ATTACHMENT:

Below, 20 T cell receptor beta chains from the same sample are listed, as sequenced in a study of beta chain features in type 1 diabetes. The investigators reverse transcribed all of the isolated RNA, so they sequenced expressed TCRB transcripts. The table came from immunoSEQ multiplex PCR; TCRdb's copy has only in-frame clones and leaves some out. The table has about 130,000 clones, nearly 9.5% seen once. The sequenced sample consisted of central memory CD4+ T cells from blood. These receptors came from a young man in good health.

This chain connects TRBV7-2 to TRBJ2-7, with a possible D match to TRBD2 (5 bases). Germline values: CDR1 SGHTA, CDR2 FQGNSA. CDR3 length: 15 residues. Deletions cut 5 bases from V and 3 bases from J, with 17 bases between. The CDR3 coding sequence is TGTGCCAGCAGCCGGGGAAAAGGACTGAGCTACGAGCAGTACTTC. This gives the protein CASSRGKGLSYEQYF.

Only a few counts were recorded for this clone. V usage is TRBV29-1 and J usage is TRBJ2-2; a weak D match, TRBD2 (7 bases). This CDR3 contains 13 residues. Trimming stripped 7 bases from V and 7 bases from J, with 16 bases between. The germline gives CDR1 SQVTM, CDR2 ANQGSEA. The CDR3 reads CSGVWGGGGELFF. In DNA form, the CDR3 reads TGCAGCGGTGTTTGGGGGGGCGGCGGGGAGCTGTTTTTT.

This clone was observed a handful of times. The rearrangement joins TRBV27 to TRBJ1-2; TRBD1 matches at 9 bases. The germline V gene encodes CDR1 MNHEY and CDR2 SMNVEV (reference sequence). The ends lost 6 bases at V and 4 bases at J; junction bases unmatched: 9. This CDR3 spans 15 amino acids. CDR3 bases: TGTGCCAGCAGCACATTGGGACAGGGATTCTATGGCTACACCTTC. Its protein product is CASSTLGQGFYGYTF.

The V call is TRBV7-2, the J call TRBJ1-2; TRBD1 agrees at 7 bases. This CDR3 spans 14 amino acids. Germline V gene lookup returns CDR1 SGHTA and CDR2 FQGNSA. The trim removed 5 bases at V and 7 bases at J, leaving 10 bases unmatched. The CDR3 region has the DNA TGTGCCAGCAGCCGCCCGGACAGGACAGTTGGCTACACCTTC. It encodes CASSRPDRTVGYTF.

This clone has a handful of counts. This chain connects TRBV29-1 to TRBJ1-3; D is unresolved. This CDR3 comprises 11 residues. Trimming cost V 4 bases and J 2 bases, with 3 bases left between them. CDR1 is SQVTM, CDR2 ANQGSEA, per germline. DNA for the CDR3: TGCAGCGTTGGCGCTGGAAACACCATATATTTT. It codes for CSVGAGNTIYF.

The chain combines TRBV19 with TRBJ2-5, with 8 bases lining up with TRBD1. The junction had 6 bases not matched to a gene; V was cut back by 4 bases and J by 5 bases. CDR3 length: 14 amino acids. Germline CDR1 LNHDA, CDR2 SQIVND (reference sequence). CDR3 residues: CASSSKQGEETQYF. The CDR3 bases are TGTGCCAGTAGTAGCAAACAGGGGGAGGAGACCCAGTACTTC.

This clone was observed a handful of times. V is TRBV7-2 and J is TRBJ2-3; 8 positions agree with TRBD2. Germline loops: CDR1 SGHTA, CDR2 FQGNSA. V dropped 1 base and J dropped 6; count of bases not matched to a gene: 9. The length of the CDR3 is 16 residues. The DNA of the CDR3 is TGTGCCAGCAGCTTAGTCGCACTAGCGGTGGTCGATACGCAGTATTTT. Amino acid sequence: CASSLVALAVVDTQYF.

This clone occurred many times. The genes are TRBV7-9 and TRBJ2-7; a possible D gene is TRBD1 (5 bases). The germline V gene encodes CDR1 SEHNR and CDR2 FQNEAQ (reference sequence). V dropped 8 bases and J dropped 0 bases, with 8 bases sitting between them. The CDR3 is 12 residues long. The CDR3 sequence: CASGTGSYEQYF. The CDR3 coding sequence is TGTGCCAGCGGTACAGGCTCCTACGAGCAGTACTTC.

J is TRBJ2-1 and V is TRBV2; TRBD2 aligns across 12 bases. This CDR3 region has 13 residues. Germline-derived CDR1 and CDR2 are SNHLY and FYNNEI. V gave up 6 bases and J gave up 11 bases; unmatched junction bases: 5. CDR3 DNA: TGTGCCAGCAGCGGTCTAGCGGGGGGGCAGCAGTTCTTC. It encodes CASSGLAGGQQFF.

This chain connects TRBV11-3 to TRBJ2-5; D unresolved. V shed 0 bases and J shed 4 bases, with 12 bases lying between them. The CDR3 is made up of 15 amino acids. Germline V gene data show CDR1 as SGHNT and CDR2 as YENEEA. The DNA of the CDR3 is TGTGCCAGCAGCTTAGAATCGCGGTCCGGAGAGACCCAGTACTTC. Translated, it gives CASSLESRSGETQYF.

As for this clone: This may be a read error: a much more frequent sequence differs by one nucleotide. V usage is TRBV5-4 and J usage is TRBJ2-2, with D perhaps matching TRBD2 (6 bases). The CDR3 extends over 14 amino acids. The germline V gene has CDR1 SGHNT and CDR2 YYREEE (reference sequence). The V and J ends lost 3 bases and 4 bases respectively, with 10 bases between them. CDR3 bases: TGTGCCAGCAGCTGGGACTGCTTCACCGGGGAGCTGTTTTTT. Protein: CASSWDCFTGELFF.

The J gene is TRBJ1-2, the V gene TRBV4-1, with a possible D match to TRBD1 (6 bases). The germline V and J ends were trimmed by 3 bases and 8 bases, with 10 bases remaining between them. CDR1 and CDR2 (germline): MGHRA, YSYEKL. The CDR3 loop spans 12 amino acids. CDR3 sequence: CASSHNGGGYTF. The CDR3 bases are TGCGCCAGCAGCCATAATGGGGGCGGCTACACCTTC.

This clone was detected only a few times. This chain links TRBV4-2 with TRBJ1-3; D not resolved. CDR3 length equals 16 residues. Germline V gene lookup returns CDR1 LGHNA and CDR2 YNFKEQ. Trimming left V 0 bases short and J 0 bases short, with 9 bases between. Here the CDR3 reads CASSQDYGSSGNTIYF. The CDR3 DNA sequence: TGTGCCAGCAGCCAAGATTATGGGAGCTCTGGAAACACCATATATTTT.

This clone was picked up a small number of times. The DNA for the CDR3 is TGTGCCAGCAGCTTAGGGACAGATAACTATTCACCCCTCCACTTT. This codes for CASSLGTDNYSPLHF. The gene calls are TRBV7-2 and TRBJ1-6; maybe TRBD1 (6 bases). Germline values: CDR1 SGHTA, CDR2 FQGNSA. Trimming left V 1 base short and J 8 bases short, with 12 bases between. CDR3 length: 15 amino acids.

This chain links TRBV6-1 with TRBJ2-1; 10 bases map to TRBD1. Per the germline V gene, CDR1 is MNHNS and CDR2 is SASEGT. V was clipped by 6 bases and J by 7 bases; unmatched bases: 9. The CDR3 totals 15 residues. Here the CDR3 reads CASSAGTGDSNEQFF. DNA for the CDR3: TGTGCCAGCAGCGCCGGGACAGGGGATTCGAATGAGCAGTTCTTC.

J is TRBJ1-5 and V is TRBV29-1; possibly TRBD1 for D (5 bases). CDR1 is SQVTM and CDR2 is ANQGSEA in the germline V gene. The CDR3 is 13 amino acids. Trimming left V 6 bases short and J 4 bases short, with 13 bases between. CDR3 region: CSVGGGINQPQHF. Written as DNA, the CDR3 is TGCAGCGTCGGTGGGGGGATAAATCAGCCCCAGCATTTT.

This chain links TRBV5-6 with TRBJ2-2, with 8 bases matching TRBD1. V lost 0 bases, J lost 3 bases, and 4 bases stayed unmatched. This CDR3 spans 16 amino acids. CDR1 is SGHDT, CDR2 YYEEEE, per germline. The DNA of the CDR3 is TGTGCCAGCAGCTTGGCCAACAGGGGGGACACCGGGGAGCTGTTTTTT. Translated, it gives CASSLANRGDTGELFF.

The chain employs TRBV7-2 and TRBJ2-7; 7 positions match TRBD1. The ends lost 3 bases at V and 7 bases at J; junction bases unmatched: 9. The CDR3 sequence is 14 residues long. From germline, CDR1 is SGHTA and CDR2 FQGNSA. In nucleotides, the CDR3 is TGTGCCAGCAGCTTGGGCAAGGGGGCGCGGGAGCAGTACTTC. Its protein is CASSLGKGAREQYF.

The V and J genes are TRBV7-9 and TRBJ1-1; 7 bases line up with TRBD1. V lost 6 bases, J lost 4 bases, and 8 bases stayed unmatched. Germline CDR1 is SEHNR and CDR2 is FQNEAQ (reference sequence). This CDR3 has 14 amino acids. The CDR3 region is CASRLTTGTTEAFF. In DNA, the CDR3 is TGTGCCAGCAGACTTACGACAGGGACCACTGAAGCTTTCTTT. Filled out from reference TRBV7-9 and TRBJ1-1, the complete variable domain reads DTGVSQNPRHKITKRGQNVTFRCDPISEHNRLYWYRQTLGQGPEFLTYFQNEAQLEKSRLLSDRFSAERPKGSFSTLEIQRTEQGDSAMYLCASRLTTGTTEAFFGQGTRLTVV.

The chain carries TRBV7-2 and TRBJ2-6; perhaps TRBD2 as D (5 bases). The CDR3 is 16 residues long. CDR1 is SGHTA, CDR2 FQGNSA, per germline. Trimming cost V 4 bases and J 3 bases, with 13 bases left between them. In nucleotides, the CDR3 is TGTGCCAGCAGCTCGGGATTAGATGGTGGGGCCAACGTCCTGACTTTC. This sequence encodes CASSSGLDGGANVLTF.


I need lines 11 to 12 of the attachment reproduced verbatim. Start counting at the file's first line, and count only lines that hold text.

This chain connects TRBV11-3 to TRBJ2-5; D unresolved. V shed 0 bases and J shed 4 bases, with 12 bases lying between them. The CDR3 is made up of 15 amino acids. Germline V gene data show CDR1 as SGHNT and CDR2 as YENEEA. The DNA of the CDR3 is TGTGCCAGCAGCTTAGAATCGCGGTCCGGAGAGACCCAGTACTTC. Translated, it gives CASSLESRSGETQYF.

As for this clone: This may be a read error: a much more frequent sequence differs by one nucleotide. V usage is TRBV5-4 and J usage is TRBJ2-2, with D perhaps matching TRBD2 (6 bases). The CDR3 extends over 14 amino acids. The germline V gene has CDR1 SGHNT and CDR2 YYREEE (reference sequence). The V and J ends lost 3 bases and 4 bases respectively, with 10 bases between them. CDR3 bases: TGTGCCAGCAGCTGGGACTGCTTCACCGGGGAGCTGTTTTTT. Protein: CASSWDCFTGELFF.